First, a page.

The most famous wolf myth is the one of Romulus and Remus, the founders of Rome. The story has evolved through the ages, but the best-known version claims their mother was a virgin and that their father was the war god Mars. In typical Greek-Roman fashion, their great uncle – the king – abandoned them on the River Tiber in an attempt to avoid a prophecy of his death. Tiberinus, the god of the river, spared the twins. A wolf suckled the boys until a shepherd adopted them. Eventually, Romulus and Remus helped their grandfather retake his thrown and kill their great uncle.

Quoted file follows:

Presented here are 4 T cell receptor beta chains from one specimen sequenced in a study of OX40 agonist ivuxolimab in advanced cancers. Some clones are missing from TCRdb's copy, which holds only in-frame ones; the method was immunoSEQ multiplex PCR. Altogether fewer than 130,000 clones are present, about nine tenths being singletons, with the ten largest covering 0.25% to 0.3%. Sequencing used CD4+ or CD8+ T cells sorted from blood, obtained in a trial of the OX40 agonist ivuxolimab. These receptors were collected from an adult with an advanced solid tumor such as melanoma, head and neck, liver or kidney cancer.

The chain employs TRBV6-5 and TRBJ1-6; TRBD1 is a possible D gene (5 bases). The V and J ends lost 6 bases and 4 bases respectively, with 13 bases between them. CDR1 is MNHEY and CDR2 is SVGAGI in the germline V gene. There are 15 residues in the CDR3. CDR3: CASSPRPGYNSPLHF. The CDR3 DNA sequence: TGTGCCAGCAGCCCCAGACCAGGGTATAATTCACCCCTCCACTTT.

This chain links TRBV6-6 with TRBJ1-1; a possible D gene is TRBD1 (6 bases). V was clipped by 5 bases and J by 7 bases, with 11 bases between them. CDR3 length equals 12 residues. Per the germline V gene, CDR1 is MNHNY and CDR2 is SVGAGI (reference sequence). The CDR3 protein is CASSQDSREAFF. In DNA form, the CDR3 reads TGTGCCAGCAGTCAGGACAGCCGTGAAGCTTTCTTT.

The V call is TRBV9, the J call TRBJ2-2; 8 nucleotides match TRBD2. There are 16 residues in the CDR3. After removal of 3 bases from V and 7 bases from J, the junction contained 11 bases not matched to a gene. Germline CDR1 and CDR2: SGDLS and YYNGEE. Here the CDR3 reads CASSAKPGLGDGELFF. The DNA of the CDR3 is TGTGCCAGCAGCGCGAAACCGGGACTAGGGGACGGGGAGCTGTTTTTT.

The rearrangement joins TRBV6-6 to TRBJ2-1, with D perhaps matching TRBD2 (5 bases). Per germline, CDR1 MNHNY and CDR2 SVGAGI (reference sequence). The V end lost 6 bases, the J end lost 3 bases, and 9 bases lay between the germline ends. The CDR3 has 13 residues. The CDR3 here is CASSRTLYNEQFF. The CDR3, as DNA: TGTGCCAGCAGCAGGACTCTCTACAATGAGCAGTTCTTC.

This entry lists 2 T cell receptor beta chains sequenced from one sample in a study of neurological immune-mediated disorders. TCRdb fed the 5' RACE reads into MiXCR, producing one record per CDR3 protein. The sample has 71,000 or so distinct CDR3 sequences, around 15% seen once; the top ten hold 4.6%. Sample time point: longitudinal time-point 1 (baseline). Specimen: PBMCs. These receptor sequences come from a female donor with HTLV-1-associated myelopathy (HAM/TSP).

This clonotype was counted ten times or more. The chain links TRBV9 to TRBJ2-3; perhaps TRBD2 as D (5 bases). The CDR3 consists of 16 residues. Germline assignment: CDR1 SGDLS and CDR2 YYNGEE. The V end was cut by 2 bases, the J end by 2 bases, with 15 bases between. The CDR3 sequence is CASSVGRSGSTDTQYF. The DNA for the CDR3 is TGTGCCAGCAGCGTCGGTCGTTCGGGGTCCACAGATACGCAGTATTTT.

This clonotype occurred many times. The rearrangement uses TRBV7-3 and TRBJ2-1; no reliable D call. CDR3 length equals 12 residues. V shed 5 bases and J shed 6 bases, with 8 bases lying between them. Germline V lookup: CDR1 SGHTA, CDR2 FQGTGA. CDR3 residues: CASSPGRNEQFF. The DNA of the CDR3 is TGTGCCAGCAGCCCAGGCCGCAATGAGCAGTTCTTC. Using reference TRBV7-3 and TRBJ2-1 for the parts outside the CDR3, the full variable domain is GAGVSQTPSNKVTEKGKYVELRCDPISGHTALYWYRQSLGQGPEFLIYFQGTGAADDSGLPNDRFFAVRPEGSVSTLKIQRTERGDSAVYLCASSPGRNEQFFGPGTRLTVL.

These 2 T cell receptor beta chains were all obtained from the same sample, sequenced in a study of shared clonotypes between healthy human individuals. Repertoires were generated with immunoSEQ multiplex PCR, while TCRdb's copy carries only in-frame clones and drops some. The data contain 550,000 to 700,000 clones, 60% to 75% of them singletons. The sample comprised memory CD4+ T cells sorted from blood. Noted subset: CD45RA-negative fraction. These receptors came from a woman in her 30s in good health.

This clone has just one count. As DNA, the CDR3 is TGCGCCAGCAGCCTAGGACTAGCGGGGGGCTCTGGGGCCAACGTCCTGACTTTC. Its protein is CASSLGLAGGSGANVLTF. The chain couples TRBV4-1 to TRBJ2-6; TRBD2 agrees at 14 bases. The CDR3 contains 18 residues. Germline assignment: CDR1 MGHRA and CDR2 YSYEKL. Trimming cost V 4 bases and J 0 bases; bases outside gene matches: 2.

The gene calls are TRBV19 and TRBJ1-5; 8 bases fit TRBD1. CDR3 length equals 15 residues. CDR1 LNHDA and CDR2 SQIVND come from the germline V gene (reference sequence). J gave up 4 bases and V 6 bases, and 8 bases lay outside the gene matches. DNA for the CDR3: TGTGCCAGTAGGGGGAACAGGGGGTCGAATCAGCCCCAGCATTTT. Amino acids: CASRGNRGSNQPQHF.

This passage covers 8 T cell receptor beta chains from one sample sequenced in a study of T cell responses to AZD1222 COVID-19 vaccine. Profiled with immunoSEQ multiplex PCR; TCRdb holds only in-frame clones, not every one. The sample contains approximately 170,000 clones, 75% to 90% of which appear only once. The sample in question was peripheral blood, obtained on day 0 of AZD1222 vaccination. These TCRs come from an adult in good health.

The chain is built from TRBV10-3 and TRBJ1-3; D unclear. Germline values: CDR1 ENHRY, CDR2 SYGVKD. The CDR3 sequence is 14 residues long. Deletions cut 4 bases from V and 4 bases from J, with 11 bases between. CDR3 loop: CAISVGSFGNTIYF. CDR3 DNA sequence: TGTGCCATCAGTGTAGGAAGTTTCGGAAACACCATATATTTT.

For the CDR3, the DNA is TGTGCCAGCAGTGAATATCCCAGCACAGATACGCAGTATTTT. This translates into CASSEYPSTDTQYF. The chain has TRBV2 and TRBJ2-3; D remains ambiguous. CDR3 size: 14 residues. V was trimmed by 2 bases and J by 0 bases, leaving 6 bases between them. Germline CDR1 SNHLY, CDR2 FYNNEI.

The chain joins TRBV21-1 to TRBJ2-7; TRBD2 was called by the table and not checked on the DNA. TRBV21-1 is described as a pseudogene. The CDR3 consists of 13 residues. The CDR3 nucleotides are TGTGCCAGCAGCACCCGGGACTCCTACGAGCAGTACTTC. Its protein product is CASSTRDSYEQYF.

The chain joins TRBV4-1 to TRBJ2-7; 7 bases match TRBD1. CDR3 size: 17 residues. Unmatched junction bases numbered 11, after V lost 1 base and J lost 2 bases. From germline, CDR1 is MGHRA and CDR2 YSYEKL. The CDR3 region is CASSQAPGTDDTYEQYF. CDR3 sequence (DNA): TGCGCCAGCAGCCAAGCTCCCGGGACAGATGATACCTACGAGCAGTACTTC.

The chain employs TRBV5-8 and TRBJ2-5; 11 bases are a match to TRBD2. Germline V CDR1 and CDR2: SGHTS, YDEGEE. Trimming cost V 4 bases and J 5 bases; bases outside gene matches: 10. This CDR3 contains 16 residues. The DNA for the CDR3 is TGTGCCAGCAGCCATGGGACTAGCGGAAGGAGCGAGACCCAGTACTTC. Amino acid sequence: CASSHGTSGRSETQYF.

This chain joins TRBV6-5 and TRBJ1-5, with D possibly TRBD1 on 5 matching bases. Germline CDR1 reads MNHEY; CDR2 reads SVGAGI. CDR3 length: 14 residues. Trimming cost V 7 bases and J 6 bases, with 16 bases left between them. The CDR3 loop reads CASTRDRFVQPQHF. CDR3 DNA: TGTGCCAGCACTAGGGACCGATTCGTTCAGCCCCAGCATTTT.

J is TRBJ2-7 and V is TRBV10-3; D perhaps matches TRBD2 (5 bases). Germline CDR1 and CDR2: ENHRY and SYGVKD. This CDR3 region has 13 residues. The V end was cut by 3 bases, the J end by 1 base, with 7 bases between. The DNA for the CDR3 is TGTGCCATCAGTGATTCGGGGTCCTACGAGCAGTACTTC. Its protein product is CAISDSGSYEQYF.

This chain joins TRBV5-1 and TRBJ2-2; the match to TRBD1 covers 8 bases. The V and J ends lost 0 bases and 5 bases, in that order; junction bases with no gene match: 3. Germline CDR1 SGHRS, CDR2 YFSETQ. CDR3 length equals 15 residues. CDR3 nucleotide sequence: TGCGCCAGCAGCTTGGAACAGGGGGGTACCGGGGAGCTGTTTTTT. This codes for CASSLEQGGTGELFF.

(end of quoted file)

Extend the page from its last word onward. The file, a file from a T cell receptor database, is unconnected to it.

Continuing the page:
The one constant throughout visual and literary representations of the werewolf is the willing – or unwilling – consumption of human flesh. This trope is drawn directly from the ancient origin of the werewolf myth.
Wolves played a vital part in Roman myths. A defining symbol of ancient Rome is the image of the twins Romulus and Remus being suckled by a she-wolf.
Werewolves are considered to be a traditional monster in the twenty-first-century popular culture.